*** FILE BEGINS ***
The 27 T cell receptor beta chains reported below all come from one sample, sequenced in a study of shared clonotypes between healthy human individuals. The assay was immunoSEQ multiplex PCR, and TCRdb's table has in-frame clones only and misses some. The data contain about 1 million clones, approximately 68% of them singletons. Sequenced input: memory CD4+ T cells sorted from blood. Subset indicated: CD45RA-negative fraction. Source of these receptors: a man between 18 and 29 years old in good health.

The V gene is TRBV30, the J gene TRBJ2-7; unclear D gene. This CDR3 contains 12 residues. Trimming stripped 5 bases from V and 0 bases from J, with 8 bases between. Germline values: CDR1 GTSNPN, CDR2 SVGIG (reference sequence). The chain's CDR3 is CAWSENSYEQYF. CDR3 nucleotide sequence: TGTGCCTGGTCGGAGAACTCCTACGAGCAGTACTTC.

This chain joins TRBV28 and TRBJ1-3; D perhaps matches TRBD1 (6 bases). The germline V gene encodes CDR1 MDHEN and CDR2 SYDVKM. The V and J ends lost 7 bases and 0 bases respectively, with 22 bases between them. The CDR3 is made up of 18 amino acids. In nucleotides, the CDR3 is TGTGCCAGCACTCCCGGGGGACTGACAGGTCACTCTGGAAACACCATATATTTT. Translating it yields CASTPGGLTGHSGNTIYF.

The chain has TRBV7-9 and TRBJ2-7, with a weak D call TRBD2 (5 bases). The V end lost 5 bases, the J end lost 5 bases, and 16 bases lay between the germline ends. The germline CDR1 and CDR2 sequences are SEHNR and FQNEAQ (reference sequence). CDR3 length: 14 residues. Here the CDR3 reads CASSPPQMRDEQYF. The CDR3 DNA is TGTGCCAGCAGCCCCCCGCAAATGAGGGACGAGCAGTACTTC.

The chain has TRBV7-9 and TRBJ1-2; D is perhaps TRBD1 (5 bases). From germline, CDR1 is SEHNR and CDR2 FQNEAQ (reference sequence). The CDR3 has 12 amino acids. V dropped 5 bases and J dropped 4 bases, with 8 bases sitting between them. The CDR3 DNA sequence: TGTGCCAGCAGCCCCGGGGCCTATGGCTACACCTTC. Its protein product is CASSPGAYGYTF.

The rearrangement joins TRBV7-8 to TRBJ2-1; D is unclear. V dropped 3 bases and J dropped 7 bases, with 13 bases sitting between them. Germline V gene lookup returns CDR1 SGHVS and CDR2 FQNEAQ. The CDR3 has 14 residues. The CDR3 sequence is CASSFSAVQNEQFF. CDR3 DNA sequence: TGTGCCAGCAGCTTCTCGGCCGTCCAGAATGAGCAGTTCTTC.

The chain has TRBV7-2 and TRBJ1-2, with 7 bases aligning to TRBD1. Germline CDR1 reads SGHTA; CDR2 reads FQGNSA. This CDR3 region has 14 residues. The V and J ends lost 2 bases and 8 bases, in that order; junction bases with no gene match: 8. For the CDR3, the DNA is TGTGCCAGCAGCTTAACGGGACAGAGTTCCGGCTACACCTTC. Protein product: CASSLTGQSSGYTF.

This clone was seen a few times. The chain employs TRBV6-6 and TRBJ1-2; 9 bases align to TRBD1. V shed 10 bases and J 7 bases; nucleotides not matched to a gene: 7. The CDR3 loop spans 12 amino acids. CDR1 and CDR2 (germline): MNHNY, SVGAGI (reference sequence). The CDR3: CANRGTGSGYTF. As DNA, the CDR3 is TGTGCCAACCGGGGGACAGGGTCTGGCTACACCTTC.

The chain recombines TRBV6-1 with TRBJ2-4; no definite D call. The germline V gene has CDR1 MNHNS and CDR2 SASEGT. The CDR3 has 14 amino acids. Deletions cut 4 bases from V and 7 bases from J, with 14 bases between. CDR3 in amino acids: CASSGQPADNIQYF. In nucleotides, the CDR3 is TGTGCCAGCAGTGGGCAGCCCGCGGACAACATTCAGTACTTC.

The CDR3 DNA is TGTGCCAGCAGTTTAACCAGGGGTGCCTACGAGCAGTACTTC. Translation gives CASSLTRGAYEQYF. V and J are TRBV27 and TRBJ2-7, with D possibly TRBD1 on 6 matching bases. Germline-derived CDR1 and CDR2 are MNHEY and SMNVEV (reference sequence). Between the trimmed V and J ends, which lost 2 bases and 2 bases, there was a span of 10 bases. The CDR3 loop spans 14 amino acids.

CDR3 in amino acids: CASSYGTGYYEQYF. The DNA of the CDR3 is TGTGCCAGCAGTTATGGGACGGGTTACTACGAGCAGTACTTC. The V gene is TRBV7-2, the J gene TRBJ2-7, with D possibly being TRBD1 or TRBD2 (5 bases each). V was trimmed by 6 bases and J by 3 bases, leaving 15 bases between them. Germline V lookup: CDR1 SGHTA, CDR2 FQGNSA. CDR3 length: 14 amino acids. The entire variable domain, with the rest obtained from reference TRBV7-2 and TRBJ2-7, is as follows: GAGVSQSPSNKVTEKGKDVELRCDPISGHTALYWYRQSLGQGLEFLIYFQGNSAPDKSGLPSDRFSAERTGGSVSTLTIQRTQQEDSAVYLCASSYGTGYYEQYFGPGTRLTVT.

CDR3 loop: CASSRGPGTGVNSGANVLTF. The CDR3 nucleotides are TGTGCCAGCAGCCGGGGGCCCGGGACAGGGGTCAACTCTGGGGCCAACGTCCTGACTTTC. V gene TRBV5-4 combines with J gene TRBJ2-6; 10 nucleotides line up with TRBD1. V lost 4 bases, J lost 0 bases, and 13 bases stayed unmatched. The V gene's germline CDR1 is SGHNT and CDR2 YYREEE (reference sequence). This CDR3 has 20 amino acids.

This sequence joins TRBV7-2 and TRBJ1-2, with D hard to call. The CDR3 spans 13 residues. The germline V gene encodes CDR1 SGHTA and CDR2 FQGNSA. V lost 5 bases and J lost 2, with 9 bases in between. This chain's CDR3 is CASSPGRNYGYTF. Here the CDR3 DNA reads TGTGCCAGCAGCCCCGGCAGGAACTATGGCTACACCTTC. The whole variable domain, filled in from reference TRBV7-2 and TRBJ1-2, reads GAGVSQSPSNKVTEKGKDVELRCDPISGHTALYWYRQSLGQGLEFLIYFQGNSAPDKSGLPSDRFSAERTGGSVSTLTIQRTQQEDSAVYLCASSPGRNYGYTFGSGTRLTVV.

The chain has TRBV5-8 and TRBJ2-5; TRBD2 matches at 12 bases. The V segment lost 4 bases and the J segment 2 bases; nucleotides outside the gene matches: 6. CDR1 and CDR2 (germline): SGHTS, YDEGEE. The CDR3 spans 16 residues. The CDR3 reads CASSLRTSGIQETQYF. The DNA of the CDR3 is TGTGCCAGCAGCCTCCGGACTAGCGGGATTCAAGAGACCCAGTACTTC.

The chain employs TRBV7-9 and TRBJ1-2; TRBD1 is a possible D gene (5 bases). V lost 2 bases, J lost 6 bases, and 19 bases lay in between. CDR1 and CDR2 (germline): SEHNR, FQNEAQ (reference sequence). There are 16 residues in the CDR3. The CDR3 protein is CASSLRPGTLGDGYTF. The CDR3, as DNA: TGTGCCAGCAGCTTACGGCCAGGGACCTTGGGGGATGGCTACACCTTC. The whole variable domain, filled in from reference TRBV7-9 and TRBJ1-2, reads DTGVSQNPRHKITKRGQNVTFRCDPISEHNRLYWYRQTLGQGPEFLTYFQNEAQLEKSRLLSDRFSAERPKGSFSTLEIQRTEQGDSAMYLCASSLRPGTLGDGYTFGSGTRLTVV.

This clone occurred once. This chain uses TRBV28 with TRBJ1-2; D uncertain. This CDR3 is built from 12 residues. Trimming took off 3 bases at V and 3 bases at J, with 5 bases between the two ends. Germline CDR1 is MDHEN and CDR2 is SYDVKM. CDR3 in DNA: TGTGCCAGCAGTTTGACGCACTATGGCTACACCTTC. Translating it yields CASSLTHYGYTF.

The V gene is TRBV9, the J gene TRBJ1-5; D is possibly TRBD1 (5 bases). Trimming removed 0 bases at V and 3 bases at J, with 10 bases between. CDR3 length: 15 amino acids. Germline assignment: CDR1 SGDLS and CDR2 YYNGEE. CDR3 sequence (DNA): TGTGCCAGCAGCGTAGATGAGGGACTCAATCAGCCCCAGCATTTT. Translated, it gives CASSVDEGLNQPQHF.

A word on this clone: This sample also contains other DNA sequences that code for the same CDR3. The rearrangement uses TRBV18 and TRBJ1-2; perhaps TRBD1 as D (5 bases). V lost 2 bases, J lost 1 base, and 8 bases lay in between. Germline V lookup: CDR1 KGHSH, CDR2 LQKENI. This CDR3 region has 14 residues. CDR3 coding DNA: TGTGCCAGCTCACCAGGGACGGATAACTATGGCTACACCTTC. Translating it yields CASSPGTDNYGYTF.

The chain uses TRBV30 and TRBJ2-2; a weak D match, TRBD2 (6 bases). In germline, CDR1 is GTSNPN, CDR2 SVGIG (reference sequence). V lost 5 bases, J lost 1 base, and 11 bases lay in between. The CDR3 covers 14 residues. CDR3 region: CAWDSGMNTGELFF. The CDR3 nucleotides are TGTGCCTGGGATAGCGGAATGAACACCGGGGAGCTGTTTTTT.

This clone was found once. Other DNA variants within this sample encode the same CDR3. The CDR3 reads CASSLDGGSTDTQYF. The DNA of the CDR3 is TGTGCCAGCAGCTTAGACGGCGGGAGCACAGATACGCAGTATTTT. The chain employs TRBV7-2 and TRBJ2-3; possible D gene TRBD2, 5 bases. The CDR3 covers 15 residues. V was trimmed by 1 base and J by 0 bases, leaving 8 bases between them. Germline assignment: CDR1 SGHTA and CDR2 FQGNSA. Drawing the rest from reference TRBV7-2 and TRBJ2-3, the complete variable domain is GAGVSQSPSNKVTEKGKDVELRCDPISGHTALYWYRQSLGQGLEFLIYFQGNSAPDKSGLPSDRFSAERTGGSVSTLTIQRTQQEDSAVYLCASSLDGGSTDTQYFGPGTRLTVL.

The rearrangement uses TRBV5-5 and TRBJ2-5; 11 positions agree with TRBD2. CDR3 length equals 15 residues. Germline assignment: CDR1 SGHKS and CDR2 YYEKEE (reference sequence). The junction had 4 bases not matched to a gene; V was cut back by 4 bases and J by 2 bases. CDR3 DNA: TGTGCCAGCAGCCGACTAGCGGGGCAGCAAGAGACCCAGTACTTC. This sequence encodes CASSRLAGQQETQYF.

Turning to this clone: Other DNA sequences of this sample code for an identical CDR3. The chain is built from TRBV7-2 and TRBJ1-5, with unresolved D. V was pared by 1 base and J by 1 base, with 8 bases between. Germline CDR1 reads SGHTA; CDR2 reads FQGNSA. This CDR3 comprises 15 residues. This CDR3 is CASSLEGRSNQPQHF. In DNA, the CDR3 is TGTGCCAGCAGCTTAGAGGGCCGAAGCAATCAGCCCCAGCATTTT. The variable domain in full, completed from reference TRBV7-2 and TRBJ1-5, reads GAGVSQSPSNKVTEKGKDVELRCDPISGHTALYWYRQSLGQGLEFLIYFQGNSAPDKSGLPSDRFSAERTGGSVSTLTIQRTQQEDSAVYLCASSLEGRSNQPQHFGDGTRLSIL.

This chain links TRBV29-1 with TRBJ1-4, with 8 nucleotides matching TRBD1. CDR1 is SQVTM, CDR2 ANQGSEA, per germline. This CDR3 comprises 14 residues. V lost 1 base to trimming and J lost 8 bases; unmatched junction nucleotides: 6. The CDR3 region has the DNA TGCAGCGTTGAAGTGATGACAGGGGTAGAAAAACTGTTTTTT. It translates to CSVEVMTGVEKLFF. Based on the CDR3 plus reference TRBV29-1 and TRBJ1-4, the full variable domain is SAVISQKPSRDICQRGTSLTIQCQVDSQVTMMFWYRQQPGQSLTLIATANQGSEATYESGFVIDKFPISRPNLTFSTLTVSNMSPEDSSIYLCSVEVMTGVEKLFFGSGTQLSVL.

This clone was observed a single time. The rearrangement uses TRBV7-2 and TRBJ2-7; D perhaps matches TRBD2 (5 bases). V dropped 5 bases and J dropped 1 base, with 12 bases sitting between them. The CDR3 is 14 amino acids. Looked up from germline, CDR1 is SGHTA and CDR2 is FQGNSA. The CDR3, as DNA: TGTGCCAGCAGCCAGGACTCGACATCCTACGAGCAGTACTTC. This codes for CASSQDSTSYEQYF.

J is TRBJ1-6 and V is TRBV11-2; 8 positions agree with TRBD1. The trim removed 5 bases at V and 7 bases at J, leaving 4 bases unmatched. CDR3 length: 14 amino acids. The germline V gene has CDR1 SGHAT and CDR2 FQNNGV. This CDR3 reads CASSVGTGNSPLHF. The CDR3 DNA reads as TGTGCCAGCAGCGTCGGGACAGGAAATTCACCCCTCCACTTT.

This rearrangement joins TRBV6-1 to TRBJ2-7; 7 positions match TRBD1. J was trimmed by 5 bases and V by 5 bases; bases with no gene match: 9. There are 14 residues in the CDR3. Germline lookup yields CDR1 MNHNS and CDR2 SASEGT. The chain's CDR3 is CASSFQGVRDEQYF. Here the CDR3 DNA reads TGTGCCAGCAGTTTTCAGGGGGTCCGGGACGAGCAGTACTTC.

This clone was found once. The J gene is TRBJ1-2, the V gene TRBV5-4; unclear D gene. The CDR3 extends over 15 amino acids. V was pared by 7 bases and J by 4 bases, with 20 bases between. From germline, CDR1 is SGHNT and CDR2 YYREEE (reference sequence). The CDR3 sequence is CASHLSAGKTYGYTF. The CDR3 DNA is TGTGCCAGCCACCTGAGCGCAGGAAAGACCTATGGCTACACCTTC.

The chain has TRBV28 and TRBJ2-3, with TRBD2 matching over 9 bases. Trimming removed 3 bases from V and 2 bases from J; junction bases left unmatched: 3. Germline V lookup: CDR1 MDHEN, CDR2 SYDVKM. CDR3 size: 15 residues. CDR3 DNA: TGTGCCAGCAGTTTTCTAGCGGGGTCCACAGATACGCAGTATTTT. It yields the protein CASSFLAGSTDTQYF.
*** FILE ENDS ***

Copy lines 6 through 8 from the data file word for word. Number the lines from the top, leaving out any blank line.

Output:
The rearrangement joins TRBV7-8 to TRBJ2-1; D is unclear. V dropped 3 bases and J dropped 7 bases, with 13 bases sitting between them. Germline V gene lookup returns CDR1 SGHVS and CDR2 FQNEAQ. The CDR3 has 14 residues. The CDR3 sequence is CASSFSAVQNEQFF. CDR3 DNA sequence: TGTGCCAGCAGCTTCTCGGCCGTCCAGAATGAGCAGTTCTTC.

The chain has TRBV7-2 and TRBJ1-2, with 7 bases aligning to TRBD1. Germline CDR1 reads SGHTA; CDR2 reads FQGNSA. This CDR3 region has 14 residues. The V and J ends lost 2 bases and 8 bases, in that order; junction bases with no gene match: 8. For the CDR3, the DNA is TGTGCCAGCAGCTTAACGGGACAGAGTTCCGGCTACACCTTC. Protein product: CASSLTGQSSGYTF.

This clone was seen a few times. The chain employs TRBV6-6 and TRBJ1-2; 9 bases align to TRBD1. V shed 10 bases and J 7 bases; nucleotides not matched to a gene: 7. The CDR3 loop spans 12 amino acids. CDR1 and CDR2 (germline): MNHNY, SVGAGI (reference sequence). The CDR3: CANRGTGSGYTF. As DNA, the CDR3 is TGTGCCAACCGGGGGACAGGGTCTGGCTACACCTTC.